"We care about our customers; we care about our state," he said, adding that the company gets "no return on investment" for the donations.
For average voters, those issues ads may be hard to separate from campaign ads. Figuring out who is paying for those commercials can be trying for even seasoned political watchers.Neither Pope's name nor Variety Wholesalers, which owns discount stores such as Roses and Maxway, shows up on IRS reports as a donor to Real Jobs in 2012.
However, Variety did give the Republican State Leadership Committee, a national PAC set up to support GOP state legislative candidates, a total of $250,000 in December 2011 and September 2012. The RSLC gave money to a number of independent spenders, including $250,000 to Real Jobs.
Pope also was a donor to the Republican Governor's Association, which in turn gave to Real Jobs and played a more direct role on behalf of Gov. Pat McCrory, who appointed Pope budget director.
The route of money from Variety Wholesalers to the RSLC to Real Jobs demonstrates that tracking the flow of campaign cash is not always straightforward. But by modern standards, the transactions involving Real Jobs are relatively transparent.
Coming and going under the radar
Real Jobs is a so-called 527 group, a category of independent spending group named for the section of the federal tax code under which they are organized. In exchange for reporting their donors, 527 groups can basically attack or support candidates at will.
"It is by far the simplest, the most flexible," of the outside spending groups, said Knight, the lawyer for conservative nonprofits.
Unlike candidates, who can accept only a limited amount of money from each donor, 527s and other outside spending groups can accept unlimited contributions from businesses and individuals.
"A lot of donors want to make sure their dollars are well spent," said Stewart, the Republican campaign consultant.
Aside from being able to make larger donations, setting up or bankrolling a nonprofit gives donors a larger voice in how their money is spent, he said.
Various organizations can spend money on campaign advertising, or ads that look a lot like campaigns. This list focuses on how these groups behave in North Carolina, although there is some common ground with how similar types of groups engage in federal elections.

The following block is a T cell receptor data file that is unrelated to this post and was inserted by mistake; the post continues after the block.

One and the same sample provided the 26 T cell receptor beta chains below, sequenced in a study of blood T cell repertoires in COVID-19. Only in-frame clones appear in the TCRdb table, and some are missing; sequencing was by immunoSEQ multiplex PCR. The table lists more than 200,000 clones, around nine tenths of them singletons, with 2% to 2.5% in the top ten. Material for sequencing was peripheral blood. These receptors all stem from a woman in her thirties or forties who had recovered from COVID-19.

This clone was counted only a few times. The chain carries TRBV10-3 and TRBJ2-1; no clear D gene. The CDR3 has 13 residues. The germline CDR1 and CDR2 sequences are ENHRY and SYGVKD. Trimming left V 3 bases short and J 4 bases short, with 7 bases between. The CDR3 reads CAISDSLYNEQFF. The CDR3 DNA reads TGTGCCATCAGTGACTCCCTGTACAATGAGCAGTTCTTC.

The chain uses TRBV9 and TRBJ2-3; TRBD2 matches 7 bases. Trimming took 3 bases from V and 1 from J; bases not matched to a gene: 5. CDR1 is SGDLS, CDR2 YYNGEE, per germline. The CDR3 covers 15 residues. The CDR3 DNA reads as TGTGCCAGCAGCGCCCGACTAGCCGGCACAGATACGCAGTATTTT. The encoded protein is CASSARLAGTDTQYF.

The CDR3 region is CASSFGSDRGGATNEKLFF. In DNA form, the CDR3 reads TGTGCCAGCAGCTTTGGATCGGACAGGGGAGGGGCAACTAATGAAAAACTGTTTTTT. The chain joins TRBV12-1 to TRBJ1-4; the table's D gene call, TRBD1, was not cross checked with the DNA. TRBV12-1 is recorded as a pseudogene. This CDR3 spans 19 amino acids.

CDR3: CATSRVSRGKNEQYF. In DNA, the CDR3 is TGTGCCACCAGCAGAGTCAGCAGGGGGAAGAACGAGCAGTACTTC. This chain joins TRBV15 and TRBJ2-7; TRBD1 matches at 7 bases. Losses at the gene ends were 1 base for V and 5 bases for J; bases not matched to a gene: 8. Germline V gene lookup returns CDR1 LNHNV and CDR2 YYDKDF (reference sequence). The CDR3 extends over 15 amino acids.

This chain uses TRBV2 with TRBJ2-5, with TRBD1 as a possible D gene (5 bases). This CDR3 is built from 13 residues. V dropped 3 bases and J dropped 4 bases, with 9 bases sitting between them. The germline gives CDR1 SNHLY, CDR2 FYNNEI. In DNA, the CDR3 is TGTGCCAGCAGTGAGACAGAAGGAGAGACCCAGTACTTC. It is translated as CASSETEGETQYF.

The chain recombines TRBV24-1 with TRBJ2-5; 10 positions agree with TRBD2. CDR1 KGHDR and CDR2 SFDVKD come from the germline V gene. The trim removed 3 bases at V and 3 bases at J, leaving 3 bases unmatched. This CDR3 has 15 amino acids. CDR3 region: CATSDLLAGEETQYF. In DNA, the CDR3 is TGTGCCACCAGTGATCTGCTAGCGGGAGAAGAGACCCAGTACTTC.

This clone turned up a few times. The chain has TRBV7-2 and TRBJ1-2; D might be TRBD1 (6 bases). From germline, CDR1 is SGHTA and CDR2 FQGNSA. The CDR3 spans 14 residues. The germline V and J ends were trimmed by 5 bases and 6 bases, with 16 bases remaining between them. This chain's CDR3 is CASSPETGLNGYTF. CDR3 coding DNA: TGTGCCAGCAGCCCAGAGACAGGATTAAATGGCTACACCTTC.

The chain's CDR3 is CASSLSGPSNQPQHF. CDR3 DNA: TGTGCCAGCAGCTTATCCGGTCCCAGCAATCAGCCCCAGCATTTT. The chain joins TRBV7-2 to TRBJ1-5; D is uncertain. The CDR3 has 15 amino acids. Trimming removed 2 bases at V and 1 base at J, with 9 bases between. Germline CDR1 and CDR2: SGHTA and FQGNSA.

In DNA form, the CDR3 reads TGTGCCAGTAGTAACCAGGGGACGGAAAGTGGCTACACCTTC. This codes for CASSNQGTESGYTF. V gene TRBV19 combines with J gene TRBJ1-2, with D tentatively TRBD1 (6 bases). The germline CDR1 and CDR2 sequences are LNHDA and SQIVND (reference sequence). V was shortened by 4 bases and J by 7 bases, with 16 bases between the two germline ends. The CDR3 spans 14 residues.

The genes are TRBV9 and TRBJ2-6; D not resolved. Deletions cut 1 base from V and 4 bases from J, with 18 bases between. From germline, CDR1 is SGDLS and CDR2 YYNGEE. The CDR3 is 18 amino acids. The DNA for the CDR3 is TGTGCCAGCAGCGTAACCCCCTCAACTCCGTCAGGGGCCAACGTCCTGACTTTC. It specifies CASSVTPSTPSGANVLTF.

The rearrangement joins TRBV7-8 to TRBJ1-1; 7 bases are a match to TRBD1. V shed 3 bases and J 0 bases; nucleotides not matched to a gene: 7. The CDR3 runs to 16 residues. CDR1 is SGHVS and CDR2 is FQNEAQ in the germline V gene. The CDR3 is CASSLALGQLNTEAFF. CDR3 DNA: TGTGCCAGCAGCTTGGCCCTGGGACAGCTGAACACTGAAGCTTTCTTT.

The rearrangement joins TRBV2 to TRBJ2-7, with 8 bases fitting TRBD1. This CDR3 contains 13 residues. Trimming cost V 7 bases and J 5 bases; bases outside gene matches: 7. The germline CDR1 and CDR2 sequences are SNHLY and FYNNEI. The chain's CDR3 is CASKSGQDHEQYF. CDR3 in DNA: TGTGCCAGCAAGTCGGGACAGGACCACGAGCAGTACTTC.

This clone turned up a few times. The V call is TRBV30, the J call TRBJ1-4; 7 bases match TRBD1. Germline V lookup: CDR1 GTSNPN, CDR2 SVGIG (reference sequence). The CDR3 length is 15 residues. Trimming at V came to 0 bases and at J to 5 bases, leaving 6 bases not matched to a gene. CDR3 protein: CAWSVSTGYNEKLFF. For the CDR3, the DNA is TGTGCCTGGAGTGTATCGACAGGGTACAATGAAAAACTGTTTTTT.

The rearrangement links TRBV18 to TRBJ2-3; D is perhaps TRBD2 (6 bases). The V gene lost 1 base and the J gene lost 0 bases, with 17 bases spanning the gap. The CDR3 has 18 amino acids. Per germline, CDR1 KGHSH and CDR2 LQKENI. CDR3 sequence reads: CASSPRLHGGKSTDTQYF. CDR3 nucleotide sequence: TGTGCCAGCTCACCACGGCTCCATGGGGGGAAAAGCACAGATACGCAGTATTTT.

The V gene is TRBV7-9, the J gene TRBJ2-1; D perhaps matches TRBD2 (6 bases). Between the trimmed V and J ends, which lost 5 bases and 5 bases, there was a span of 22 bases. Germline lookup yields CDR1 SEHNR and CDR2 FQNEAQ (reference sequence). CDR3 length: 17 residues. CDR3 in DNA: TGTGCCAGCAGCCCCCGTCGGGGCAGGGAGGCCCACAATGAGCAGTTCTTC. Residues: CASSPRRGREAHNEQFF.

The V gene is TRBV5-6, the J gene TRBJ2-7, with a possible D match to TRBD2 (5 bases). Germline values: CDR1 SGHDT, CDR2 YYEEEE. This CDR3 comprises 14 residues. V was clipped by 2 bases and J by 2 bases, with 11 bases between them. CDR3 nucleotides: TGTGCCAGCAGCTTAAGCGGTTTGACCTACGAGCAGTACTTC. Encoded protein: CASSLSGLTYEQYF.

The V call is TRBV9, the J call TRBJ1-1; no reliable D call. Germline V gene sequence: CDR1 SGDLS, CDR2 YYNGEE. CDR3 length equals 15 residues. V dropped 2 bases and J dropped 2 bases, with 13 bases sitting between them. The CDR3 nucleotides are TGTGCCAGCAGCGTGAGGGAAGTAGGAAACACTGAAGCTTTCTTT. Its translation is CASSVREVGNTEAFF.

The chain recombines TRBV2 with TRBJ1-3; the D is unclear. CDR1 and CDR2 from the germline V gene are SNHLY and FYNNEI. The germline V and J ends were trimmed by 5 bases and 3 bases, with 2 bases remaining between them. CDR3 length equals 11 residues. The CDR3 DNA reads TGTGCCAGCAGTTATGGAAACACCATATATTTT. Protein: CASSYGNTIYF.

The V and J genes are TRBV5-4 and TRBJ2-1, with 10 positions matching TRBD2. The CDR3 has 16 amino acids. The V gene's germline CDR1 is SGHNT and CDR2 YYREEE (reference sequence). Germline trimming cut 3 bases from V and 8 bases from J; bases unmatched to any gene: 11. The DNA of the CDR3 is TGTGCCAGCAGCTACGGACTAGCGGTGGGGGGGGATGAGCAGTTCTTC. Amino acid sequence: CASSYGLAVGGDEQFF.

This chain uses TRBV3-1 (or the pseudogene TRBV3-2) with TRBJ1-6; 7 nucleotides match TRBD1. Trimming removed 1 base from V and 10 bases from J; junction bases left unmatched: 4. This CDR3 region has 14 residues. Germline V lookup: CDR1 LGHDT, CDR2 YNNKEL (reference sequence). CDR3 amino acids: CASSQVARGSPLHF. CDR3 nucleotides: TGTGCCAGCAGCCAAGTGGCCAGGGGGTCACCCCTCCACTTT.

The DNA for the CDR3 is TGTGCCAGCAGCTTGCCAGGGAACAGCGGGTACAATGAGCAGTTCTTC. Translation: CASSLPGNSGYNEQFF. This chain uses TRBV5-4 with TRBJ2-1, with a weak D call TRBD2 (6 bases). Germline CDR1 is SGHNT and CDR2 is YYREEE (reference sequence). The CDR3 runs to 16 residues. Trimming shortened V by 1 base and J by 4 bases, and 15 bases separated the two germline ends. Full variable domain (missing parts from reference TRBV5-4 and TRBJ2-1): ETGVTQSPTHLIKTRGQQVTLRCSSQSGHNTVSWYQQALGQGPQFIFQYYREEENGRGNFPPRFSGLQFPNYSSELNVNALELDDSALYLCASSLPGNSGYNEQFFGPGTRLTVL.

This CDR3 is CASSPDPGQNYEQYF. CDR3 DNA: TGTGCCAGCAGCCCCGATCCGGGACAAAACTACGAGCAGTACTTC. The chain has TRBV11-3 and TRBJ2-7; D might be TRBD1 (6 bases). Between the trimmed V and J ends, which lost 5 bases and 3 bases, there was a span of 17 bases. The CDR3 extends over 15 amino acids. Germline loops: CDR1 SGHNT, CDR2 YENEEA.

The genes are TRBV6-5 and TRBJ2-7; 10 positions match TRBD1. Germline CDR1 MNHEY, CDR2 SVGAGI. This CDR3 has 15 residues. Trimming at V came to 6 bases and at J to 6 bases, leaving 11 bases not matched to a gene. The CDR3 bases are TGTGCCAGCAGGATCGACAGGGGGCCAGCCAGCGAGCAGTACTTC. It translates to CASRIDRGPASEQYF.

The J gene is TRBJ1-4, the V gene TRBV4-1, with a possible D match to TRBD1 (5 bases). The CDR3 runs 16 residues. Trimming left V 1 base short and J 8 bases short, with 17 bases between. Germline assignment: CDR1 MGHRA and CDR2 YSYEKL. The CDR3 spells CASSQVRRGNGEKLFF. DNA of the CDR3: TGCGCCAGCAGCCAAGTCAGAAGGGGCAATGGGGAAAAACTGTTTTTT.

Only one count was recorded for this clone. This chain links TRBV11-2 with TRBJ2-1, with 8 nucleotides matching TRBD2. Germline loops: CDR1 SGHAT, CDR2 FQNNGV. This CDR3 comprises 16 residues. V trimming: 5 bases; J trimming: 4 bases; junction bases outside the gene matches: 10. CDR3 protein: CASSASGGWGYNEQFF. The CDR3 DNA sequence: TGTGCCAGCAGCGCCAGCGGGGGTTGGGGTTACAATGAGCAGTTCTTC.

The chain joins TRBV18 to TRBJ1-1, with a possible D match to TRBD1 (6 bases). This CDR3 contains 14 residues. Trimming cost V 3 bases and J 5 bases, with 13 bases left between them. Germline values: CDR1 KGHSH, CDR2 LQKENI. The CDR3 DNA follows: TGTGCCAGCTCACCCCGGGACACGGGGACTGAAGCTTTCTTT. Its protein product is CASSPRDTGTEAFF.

Political parties accept and give unlimited donations to their own candidates, as long as the money was originally raised in accordance with campaign finance laws. They can spend run ads or send direct mail on behalf of their members, much of which is typically reported as an “in kind” donation by the candidate themselves.
The campaign committees organized by state-level candidates can accept a maximum of $5,000 in donations from a single individual per election, with primary and general elections counting as a separate election. Candidates can spend the money on their own elections or donate it to other candidates or their political parties. Candidates may not accept donations from corporations or unions.
Political Action Committees
State PACs are often set up by people in the same industry or from the same geographic area. Political action committees active in North Carolina state races must abide by the same contribution limits to candidates as individual donors do and may not accept corporate or union donations.
These are charitable nonprofit organizations and are “are absolutely prohibited from directly or indirectly participating in, or intervening in, any political campaign on behalf…of any candidate for elective office.” C3 groups are allowed engage in activities that encourage people to vote and can publish voter education guides and other supposedly nonpartisan materials. Donations to C3 groups are tax deductible.